Israelis pour scorn on pact with US

It was not a hero's welcome that greeted Defense Minister Ariel Sharon on his return from Washington with Israel's first-ever strategic accord with the United States.

Four motions of no confidence in the government presented to the Knesset and almost universal scorn by editorial writers were the immediate reaction to the accord that Sharon had hailed as historic.

Government sources in Jerusalem say they are unaware of any secret clauses that might lend added significance to ''The Memorandum on Understanding on Strategic Cooperation,'' as the document is called.

Sharon and other government sources had initially made a point of stating that there would be secret clauses. Under apparent American pressure, however, Sharon reported only that some details to be worked out by a joint committee next month ''might be classified.''

Former Labor Premier Yitzhak Rabin, respected as a political analyst even by leaders of the ruling Likud bloc, declared that the American part of the pact ''was not worth the paper it is written on.'' The Israeli government, on the other hand, had obliged itself to help American forces operating against the Soviet Union in the Middle East.

The explicit mention of the Soviet Union as the pact's target upset many Israelis, including not a few Likud Knesset members, who nevertheless supported their government against the no-confidence motions filed by four opposition parties Dec. 1.

Former Labor Foreign Minister Abba Eban told the Knesset that in no other pact, not even with NATO, does the US specifically pinpoint the Soviet Union.

''I don't think that Israel should become a confrontation state with the Soviet Union and present itself as a priority target for the Russians,'' said former Army Chief of Staff Mordecai Gur, now a Labor member of the Knesset.

A primary objective of the Israeli government had been American agreement to preposition in Israel large ammunition stockpiles, fuel reserves, medical supplies, and other equipment. Although intended mainly for American use in the event of intervention in the Gulf region, the supplies would have been available , Israel hoped, for Israeli use in the event of war with its Arab neighbors.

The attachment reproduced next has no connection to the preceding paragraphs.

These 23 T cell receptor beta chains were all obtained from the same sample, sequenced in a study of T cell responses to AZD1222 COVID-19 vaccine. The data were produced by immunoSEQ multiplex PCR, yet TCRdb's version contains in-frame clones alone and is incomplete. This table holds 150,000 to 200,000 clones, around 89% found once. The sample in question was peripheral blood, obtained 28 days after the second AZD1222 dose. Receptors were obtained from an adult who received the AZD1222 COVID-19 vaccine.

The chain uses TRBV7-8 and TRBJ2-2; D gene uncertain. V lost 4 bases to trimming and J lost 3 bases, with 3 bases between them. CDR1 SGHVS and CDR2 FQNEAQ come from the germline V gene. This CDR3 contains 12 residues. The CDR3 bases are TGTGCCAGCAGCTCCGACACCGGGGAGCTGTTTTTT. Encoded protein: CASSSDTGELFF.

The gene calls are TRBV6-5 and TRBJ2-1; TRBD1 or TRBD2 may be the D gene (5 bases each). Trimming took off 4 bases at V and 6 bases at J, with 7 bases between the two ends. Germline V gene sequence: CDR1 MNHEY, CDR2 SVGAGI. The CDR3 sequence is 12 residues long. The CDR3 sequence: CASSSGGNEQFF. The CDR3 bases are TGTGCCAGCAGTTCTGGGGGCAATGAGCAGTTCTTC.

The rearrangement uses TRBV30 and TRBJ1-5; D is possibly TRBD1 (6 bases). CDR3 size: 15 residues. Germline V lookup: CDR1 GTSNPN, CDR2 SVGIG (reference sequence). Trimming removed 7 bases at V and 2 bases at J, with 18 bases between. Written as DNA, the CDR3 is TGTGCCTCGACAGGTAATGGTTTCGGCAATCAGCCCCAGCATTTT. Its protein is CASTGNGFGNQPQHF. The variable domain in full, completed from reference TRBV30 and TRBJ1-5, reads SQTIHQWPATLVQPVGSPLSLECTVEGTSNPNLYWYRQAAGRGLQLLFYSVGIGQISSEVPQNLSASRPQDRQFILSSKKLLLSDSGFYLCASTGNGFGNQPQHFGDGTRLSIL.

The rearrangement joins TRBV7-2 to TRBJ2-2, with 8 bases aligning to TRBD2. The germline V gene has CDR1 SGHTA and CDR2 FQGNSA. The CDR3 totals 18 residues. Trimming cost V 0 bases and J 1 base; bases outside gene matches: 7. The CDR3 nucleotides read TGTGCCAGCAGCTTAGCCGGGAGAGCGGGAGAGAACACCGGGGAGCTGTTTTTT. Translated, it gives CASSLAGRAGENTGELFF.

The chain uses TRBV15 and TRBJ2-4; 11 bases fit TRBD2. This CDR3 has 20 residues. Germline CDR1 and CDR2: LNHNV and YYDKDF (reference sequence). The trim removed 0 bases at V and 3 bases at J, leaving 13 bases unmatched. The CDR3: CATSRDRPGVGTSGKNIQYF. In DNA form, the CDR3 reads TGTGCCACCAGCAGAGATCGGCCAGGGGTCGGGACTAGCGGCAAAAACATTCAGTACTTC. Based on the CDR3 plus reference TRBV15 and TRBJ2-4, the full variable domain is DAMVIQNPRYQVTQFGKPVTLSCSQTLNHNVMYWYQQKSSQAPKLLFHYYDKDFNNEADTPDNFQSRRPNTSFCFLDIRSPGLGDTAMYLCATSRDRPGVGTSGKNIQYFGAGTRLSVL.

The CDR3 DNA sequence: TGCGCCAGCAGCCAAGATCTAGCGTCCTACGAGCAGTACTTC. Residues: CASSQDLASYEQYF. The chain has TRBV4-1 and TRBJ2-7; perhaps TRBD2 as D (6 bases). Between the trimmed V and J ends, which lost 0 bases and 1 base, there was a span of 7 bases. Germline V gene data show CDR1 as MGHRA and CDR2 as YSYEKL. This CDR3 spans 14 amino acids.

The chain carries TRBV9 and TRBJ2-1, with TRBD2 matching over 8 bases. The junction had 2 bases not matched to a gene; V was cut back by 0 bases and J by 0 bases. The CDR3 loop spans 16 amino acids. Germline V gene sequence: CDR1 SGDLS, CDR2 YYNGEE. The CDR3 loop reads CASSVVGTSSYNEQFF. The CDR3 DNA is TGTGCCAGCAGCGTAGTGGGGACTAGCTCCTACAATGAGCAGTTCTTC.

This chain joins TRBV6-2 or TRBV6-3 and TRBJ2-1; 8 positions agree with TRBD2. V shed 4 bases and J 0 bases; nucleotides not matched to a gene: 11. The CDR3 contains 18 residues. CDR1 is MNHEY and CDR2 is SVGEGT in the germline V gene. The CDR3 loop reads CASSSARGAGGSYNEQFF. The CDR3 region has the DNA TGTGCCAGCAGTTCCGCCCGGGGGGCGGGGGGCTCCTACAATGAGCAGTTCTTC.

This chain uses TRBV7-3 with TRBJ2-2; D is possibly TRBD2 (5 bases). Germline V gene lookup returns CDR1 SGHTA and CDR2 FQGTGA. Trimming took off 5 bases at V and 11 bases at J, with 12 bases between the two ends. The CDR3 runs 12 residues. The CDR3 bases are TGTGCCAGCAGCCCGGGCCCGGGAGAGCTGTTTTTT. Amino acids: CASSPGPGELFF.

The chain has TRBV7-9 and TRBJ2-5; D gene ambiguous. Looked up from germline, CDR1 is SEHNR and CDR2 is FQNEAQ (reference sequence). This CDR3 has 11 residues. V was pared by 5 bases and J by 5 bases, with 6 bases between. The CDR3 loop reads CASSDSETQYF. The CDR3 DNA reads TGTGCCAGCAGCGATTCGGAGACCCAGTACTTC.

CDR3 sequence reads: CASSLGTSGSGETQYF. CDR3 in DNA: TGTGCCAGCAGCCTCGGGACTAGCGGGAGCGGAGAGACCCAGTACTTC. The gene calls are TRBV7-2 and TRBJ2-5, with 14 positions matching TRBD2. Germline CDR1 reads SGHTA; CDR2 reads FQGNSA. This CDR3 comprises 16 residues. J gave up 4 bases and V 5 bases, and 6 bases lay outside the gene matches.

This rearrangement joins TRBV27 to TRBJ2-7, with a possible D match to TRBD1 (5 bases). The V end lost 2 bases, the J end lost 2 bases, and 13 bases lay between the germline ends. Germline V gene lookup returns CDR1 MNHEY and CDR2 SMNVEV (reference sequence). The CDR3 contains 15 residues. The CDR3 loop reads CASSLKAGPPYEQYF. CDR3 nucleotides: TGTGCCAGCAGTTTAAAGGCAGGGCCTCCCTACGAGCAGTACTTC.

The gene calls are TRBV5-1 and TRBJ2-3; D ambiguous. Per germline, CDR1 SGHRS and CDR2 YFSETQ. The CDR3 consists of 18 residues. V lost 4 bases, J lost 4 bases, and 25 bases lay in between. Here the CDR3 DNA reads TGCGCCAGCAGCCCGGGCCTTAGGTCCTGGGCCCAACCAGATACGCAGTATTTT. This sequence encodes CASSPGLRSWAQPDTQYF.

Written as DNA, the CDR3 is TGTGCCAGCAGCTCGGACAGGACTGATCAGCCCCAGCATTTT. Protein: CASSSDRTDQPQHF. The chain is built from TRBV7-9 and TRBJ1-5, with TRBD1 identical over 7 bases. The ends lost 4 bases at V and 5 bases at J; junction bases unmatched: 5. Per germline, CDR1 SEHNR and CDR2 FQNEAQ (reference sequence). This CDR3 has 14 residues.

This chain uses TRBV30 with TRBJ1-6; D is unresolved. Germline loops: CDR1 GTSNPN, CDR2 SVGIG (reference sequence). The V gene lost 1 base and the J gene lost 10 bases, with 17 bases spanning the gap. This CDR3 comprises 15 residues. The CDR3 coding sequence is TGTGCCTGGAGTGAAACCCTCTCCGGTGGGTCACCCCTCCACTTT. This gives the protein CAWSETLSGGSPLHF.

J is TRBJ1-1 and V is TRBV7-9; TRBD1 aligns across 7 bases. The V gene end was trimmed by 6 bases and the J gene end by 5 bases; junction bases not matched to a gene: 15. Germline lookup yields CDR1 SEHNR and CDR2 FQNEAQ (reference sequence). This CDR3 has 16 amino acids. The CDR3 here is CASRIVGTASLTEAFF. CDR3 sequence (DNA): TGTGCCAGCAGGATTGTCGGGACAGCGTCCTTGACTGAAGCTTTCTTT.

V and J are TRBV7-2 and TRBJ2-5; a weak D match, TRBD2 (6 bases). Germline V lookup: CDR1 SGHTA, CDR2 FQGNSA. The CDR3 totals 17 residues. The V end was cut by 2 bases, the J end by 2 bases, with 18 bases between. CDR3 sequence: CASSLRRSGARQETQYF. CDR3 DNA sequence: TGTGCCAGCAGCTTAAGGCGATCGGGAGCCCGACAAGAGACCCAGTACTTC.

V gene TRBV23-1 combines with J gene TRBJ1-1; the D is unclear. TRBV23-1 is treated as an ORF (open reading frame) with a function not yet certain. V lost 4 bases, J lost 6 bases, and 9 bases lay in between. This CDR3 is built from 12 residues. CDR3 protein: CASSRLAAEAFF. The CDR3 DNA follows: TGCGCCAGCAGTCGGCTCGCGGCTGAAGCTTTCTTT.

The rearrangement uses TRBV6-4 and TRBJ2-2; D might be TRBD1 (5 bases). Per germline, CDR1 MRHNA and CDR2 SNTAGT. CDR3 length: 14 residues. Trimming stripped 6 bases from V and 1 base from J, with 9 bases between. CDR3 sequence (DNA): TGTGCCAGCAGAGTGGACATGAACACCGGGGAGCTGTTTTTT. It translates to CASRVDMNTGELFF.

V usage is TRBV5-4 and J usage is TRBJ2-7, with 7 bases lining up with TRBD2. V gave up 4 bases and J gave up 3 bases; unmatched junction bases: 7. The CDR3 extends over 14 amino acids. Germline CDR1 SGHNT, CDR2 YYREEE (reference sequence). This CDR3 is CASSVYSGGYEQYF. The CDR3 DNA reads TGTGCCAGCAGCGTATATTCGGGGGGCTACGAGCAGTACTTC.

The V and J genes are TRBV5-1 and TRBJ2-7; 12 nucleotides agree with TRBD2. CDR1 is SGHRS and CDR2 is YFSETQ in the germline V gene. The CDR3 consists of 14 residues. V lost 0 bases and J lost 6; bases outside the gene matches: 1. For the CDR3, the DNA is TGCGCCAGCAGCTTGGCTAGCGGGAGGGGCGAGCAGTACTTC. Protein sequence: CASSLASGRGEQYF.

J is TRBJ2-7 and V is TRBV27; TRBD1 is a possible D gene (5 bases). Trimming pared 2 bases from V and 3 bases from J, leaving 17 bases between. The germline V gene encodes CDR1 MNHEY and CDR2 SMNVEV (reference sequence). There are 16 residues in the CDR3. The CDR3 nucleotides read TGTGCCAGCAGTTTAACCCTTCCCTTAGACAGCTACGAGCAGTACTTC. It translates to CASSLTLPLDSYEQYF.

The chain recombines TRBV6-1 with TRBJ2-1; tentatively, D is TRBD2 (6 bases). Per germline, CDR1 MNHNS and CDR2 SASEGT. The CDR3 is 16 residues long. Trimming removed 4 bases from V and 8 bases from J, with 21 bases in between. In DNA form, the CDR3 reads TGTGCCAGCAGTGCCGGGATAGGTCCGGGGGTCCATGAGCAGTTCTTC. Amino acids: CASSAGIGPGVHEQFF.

Israel also hoped that its military industries would produce these stockpiles for the US.

Most important, however, was the belief that establishment of these stockpiles would be perceived by the Arabs as an American commitment to Israel's security. Israel has become increasingly uneasy over the growing importance of Egypt, Saudi Arabia, and other nations in the area in Washington's strategic considerations.

The US decision to preposition only medical supplies caused deep disappointment in Jerusalem and its political significance was clearly understood. ''We wanted shells and we're getting sterile gauze,'' said one official.

Washington's refusal to hold joint ground exercises with the Israeli Army - at a time when it is holding such exercises with Egypt and other Muslim states - was taken note of by most editorial writers. So was Washington's clear determination to avoid directing the pact in any way against Israel's Arab neighbors, even the so-called rejection states, which pose the main threat to Israel.

''It's not at all clear what we're getting,'' said the mass-circulation daily Maariv,''but it's very clear what we're not getting.''

Some Cabinet ministers have complained that they were asked to approve the document at the Dec. 1 Cabinet meeting without having been shown it beforehand. Sharon read out parts of it and handed out copies to those who requested them, but they had to be returned before the brief meeting ended.

Sunday's meeting was held at the bedside of Prime Minister Menachem Begin, who is hospitalized with a leg injury.

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